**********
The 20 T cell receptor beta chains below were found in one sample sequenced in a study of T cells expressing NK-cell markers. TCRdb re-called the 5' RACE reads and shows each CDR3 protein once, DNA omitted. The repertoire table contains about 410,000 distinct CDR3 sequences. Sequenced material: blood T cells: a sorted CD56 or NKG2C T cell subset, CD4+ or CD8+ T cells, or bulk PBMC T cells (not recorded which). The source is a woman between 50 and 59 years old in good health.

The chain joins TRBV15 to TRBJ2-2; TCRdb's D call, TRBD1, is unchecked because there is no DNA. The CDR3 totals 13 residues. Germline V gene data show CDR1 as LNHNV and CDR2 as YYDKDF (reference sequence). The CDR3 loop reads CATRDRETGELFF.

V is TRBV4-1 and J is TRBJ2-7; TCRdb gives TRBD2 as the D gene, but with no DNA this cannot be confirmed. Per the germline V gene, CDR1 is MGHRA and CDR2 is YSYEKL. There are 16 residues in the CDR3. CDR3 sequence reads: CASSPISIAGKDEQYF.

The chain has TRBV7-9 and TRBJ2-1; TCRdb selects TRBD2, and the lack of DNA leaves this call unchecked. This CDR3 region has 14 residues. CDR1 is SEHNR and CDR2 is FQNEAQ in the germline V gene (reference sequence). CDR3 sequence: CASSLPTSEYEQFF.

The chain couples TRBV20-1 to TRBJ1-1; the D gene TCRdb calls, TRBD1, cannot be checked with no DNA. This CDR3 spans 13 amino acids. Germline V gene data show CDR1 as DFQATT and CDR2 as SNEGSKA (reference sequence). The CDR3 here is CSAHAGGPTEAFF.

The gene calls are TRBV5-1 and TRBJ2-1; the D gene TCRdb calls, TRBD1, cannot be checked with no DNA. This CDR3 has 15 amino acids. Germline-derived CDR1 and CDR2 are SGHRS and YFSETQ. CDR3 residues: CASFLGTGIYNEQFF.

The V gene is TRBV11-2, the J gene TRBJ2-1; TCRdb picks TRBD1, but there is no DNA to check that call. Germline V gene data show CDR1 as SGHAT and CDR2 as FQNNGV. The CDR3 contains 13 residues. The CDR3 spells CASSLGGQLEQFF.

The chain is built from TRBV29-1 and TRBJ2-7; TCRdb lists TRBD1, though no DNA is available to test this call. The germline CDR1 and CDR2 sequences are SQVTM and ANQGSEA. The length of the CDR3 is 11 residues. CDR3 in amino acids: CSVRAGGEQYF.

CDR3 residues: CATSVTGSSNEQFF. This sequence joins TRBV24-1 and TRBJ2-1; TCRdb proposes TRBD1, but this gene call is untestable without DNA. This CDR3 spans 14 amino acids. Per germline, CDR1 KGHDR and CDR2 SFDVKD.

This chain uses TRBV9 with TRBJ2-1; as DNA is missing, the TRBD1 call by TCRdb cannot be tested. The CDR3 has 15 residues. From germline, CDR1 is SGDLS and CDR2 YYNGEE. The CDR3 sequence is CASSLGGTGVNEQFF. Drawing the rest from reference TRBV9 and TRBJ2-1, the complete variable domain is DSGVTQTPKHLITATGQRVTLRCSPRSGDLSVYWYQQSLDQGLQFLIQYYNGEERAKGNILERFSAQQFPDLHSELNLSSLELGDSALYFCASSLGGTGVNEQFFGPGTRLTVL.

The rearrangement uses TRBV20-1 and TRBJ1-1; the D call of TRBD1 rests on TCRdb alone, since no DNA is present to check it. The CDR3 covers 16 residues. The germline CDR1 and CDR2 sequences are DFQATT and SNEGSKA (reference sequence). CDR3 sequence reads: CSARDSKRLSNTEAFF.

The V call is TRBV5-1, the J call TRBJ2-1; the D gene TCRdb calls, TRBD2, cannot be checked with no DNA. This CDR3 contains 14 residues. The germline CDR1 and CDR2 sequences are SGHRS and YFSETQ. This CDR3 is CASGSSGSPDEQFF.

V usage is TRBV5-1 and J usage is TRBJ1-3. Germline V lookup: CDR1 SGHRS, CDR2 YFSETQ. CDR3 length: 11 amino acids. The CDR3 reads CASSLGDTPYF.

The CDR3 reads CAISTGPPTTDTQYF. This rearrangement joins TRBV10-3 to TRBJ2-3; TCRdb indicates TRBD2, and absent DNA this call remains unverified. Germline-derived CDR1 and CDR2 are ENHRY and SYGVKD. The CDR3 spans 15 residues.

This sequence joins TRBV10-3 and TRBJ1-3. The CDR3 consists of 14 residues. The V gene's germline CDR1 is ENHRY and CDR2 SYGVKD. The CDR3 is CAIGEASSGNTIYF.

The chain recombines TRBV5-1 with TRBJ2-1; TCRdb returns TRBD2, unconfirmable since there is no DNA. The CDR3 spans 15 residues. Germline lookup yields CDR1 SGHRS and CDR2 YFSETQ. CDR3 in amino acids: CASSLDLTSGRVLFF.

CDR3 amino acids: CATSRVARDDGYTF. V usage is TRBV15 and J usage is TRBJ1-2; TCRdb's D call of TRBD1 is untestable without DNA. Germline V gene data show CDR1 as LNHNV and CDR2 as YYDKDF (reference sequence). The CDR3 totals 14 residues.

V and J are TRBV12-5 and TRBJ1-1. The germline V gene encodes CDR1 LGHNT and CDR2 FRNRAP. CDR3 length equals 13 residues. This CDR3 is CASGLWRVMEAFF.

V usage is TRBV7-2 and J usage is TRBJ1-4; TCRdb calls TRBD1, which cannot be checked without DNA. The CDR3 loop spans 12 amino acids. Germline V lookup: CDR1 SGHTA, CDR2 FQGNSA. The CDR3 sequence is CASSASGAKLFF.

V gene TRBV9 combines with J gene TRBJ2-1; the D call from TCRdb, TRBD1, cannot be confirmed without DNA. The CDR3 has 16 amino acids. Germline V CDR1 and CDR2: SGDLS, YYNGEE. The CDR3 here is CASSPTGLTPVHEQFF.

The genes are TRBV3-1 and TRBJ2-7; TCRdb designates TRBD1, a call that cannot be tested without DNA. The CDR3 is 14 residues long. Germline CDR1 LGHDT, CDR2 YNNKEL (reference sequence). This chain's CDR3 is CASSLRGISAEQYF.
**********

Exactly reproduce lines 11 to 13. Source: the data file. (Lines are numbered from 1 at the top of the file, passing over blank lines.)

The rearrangement uses TRBV20-1 and TRBJ1-1; the D call of TRBD1 rests on TCRdb alone, since no DNA is present to check it. The CDR3 covers 16 residues. The germline CDR1 and CDR2 sequences are DFQATT and SNEGSKA (reference sequence). CDR3 sequence reads: CSARDSKRLSNTEAFF.

The V call is TRBV5-1, the J call TRBJ2-1; the D gene TCRdb calls, TRBD2, cannot be checked with no DNA. This CDR3 contains 14 residues. The germline CDR1 and CDR2 sequences are SGHRS and YFSETQ. This CDR3 is CASGSSGSPDEQFF.

V usage is TRBV5-1 and J usage is TRBJ1-3. Germline V lookup: CDR1 SGHRS, CDR2 YFSETQ. CDR3 length: 11 amino acids. The CDR3 reads CASSLGDTPYF.